Pet owners in Taiwan are ditching the classic haircut for their dogs. The new trend is grooming your dog in geometric shapes like squares and spheres. Elise Hu of NPR went to watch Mo Ming Fung, who owns his own grooming shop, turn a furry white Bichon into a square. The process starts with a “blowout,” and then Fung begins cutting, using eight different types of shears. His tools are very expensive, so getting your dog groomed costs about $75 per cut. Not to mention the dog has to stand still for 45 minutes while being groomed.

Dog owners in Taiwan have started grooming their dogs into geometric shapes, but is this fair to dogs? PHOTO VIA WIKIMEDIA COMMONS

Dog owners in Taiwan have started grooming their dogs into geometric shapes, but is this fair to dogs? PHOTO VIA WIKIMEDIA COMMONS

This dog art has taken Fung 13 years to perfect, and continuing to practice has inspired him to continue working on more exotic shapes. Currently he’s working on perfecting the shape of the old Apple computer monitor. According to Hu, this “canine topiary” has become a trend because of social media sharing. People post pictures of their dogs being groomed in different shapes, so many owners have decided to follow the style.

Although artistic, this fashion also seems cruel to one’s innocent pet. It’s not surprising that this trend has spread as a result of social media, but I personally think it’s a little weird, and makes the dog look less cute. It turns pets into a bizarre work of art, and while the talent is incredible, it seems unfair and inconsiderate to the pet. First off, the poor dog has to stand still for 45 minutes while someone cuts at its fur. I personally cannot stand still for 45 minutes, even if I’m talking to people. I can’t imagine the frustration it causes the dog having to stand there just so that at the end its owner can take a picture they’ll post for their fellow dog-owners on Instagram. It might seem “cute,” but the whole process seems a bit torturous, and it doesn’t even benefit the dog. I certainly recognize the talent, but that’s why topiary art is meant for bushes and trees. Inanimate objects will not be affected by the art-making process. Grooming dogs into shapes isn’t fair to the animal, and it does not look as ornate as when it’s done to shrubs anyway.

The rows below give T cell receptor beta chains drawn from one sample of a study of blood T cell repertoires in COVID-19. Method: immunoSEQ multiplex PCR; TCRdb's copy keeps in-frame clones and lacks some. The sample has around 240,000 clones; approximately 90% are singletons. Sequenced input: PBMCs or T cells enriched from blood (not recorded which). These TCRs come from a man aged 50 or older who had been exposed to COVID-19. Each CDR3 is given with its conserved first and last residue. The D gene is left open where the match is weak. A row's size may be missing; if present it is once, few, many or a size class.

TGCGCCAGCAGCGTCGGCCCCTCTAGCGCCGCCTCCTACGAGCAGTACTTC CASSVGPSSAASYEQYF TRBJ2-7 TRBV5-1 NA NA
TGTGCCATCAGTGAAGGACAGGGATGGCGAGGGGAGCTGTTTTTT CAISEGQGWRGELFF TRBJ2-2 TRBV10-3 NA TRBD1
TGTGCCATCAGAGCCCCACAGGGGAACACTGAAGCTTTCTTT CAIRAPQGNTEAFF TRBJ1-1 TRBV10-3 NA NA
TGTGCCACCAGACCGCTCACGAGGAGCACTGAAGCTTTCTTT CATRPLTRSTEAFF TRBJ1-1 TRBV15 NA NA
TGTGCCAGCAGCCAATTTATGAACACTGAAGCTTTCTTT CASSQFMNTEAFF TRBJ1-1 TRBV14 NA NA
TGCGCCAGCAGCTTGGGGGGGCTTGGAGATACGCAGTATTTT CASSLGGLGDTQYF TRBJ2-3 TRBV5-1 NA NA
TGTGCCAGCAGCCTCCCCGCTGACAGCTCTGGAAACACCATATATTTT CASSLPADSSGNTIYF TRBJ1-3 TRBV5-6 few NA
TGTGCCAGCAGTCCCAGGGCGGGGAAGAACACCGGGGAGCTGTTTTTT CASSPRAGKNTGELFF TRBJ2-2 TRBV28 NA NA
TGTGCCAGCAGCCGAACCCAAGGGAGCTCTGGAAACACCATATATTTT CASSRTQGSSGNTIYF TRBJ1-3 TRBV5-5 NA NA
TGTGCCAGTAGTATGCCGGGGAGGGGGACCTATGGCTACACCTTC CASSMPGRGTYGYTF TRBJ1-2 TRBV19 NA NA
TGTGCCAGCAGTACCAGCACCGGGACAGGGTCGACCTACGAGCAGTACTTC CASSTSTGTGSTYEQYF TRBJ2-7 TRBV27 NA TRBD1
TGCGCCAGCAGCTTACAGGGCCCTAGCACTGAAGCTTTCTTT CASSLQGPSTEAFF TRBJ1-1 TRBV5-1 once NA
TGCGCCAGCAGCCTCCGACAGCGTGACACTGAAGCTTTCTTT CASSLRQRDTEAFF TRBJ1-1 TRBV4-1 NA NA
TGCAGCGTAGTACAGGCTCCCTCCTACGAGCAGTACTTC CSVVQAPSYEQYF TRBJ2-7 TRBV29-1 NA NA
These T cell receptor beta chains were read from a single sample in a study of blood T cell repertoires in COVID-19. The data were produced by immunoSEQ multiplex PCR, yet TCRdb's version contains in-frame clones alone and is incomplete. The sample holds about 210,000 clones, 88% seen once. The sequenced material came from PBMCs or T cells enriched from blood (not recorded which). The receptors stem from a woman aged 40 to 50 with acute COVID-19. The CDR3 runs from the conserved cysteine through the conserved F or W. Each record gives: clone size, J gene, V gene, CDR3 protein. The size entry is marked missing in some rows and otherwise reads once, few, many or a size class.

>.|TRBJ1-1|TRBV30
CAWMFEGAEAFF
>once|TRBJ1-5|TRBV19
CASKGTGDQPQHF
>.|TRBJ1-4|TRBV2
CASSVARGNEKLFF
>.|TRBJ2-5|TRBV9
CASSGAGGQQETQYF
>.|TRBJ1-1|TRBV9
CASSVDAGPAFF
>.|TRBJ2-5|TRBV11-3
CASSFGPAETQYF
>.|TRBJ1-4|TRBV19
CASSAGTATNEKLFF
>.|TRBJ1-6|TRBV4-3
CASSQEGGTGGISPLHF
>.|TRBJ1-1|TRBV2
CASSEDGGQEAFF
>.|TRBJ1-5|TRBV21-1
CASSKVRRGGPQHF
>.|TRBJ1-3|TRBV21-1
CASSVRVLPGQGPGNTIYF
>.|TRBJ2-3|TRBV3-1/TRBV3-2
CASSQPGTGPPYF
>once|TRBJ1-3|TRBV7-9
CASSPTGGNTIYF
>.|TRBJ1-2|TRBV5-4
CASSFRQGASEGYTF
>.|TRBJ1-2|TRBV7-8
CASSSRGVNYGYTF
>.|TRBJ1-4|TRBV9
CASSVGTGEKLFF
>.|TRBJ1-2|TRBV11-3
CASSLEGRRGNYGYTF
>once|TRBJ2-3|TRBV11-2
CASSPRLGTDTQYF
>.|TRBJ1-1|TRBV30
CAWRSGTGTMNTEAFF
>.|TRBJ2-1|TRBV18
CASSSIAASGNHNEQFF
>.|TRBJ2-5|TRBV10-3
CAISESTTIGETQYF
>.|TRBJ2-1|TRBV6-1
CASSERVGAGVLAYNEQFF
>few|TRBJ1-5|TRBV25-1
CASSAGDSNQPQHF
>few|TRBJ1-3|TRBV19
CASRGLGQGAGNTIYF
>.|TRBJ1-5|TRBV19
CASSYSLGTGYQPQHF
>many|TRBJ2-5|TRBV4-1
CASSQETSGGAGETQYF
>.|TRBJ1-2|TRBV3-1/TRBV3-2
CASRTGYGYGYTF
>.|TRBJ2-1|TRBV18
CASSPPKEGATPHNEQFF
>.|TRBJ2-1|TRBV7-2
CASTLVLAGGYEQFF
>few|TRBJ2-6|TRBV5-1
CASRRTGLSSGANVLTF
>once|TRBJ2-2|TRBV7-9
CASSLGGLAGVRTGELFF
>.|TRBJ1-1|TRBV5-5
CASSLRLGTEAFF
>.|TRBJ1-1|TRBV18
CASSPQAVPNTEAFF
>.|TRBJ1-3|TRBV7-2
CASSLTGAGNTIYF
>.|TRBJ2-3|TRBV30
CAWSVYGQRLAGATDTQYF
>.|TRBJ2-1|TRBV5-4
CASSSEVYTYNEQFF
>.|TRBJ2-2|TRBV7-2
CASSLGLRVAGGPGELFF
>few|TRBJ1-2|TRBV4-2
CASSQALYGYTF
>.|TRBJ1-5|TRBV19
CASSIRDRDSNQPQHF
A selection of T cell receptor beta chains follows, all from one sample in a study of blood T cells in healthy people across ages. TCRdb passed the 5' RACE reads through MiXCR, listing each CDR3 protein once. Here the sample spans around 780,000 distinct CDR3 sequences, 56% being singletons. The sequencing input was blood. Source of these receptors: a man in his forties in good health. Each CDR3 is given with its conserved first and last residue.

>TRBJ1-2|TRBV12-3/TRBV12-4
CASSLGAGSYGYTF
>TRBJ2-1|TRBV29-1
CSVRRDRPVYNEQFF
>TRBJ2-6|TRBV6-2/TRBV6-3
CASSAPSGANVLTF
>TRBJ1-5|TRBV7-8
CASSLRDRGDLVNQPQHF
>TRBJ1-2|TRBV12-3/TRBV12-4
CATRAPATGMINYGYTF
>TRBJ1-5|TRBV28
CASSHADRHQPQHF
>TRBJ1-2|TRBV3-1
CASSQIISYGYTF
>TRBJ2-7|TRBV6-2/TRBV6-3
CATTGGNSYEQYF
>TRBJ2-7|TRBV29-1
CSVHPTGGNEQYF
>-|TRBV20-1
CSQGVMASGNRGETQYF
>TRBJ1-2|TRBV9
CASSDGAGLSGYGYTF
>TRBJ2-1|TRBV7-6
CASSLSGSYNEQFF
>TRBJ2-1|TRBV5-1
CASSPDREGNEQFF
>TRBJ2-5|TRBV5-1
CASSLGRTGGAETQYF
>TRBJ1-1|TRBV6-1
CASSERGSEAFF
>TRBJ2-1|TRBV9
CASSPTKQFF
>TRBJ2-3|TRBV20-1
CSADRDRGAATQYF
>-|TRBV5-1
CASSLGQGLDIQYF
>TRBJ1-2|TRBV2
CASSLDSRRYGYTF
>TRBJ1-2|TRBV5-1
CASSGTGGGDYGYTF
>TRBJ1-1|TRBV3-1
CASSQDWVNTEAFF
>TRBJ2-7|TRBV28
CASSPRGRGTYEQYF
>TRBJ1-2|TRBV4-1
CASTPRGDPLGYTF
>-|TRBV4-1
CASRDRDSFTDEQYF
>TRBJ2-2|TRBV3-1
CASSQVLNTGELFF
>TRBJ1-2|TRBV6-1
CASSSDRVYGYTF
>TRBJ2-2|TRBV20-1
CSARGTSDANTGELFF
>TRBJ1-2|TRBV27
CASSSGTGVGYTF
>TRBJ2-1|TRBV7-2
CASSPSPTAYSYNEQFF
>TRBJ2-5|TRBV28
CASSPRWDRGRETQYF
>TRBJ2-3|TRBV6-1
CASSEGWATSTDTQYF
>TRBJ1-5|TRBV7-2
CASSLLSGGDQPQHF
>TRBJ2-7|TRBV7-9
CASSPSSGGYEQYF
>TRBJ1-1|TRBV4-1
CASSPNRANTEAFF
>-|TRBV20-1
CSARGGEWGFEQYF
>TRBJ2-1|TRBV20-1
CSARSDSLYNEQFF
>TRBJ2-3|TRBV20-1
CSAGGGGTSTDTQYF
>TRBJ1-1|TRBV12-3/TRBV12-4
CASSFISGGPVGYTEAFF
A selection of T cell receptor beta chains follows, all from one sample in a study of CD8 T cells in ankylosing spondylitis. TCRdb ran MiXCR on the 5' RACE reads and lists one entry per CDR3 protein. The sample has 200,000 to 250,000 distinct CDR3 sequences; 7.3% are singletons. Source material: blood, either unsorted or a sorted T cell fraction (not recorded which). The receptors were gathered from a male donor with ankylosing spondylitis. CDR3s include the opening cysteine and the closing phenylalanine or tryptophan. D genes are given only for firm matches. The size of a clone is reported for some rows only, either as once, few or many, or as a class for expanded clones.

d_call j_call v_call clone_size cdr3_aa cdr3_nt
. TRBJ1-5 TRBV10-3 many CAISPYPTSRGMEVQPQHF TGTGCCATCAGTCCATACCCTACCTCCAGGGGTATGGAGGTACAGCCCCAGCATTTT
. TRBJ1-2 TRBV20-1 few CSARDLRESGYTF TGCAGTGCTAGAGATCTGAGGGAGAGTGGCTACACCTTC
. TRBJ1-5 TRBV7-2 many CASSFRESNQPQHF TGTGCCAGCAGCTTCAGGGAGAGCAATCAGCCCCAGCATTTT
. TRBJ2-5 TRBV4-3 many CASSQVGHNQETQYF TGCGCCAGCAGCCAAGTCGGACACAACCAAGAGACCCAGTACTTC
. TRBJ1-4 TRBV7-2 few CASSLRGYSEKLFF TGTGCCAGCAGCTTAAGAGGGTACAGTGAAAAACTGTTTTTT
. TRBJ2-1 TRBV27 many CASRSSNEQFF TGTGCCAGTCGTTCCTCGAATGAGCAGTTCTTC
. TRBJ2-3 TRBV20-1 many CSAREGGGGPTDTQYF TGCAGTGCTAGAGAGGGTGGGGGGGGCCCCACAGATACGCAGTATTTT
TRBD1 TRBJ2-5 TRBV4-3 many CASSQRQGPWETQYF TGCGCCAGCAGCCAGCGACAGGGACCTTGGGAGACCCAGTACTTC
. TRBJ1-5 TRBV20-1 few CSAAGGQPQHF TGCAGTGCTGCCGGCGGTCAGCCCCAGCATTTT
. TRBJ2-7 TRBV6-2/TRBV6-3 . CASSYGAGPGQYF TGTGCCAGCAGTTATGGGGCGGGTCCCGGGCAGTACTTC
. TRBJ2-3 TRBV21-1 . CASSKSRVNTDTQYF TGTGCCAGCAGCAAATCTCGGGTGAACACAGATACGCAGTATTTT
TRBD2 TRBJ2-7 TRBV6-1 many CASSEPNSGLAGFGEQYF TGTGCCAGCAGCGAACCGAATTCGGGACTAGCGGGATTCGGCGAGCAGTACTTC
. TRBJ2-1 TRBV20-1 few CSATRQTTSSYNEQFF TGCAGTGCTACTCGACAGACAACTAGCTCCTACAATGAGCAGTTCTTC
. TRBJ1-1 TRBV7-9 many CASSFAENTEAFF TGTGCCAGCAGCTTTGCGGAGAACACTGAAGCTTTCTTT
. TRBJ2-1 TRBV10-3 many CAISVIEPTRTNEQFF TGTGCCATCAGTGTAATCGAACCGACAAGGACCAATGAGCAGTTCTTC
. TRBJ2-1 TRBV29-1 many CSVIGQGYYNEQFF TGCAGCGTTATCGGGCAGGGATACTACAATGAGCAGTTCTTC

The special grooming process takes away from the natural cuteness of the dog and makes them look like strange statues. They almost look like they’re meant to be put in a museum and stand on a podium for display. It’s a futuristic art that doesn’t make sense yet. I think that what Fung is doing is creating a new art movement. It’s no longer about art made from inanimate objects, but is actually being integrated into our everyday lives. The art world and everyday life merge when owners walk around with their geometric-shaped dogs. In some ways tattoos and piercings bring art into people’s lives, but not in a way that is highly recognized or valued. They’ve become such a huge part of people’s lives that many overlook their prevalence. I may not agree with it yet, but I recognize Fung’s efforts and commend him for leading a potential new art movement that’s eclectic. It’s something noticeable and different than most are used to, and these days everyone is looking to do the next best thing that will have him or her stand out, especially in the art world. Although Fung’s grooming service is certainly doing this, I still maintain that it seems unfair to the pet.